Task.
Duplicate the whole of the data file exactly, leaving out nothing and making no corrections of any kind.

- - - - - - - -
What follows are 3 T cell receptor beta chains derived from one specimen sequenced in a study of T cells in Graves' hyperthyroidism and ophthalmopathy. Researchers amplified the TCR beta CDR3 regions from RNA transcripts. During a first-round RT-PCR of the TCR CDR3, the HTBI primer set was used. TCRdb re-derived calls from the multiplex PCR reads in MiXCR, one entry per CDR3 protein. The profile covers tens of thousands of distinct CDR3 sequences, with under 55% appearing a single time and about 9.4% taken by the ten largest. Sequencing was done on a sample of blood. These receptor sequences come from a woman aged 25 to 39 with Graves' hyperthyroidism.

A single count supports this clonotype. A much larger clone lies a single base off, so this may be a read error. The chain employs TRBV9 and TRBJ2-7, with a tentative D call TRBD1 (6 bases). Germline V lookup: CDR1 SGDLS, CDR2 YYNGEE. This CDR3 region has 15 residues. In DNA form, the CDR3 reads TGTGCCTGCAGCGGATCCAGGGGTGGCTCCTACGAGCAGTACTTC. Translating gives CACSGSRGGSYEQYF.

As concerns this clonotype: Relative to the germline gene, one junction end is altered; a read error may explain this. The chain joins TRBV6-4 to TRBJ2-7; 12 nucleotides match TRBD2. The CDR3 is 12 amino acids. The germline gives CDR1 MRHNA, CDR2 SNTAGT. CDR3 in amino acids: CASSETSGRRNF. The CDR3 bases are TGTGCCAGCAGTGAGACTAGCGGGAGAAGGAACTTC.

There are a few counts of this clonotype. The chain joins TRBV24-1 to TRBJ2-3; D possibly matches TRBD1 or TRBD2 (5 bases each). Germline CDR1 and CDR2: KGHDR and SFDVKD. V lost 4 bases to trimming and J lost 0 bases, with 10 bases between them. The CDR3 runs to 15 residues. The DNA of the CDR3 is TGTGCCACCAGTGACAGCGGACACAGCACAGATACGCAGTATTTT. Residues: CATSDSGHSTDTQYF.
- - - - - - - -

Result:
What follows are 3 T cell receptor beta chains derived from one specimen sequenced in a study of T cells in Graves' hyperthyroidism and ophthalmopathy. Researchers amplified the TCR beta CDR3 regions from RNA transcripts. During a first-round RT-PCR of the TCR CDR3, the HTBI primer set was used. TCRdb re-derived calls from the multiplex PCR reads in MiXCR, one entry per CDR3 protein. The profile covers tens of thousands of distinct CDR3 sequences, with under 55% appearing a single time and about 9.4% taken by the ten largest. Sequencing was done on a sample of blood. These receptor sequences come from a woman aged 25 to 39 with Graves' hyperthyroidism.

A single count supports this clonotype. A much larger clone lies a single base off, so this may be a read error. The chain employs TRBV9 and TRBJ2-7, with a tentative D call TRBD1 (6 bases). Germline V lookup: CDR1 SGDLS, CDR2 YYNGEE. This CDR3 region has 15 residues. In DNA form, the CDR3 reads TGTGCCTGCAGCGGATCCAGGGGTGGCTCCTACGAGCAGTACTTC. Translating gives CACSGSRGGSYEQYF.

As concerns this clonotype: Relative to the germline gene, one junction end is altered; a read error may explain this. The chain joins TRBV6-4 to TRBJ2-7; 12 nucleotides match TRBD2. The CDR3 is 12 amino acids. The germline gives CDR1 MRHNA, CDR2 SNTAGT. CDR3 in amino acids: CASSETSGRRNF. The CDR3 bases are TGTGCCAGCAGTGAGACTAGCGGGAGAAGGAACTTC.

There are a few counts of this clonotype. The chain joins TRBV24-1 to TRBJ2-3; D possibly matches TRBD1 or TRBD2 (5 bases each). Germline CDR1 and CDR2: KGHDR and SFDVKD. V lost 4 bases to trimming and J lost 0 bases, with 10 bases between them. The CDR3 runs to 15 residues. The DNA of the CDR3 is TGTGCCACCAGTGACAGCGGACACAGCACAGATACGCAGTATTTT. Residues: CATSDSGHSTDTQYF.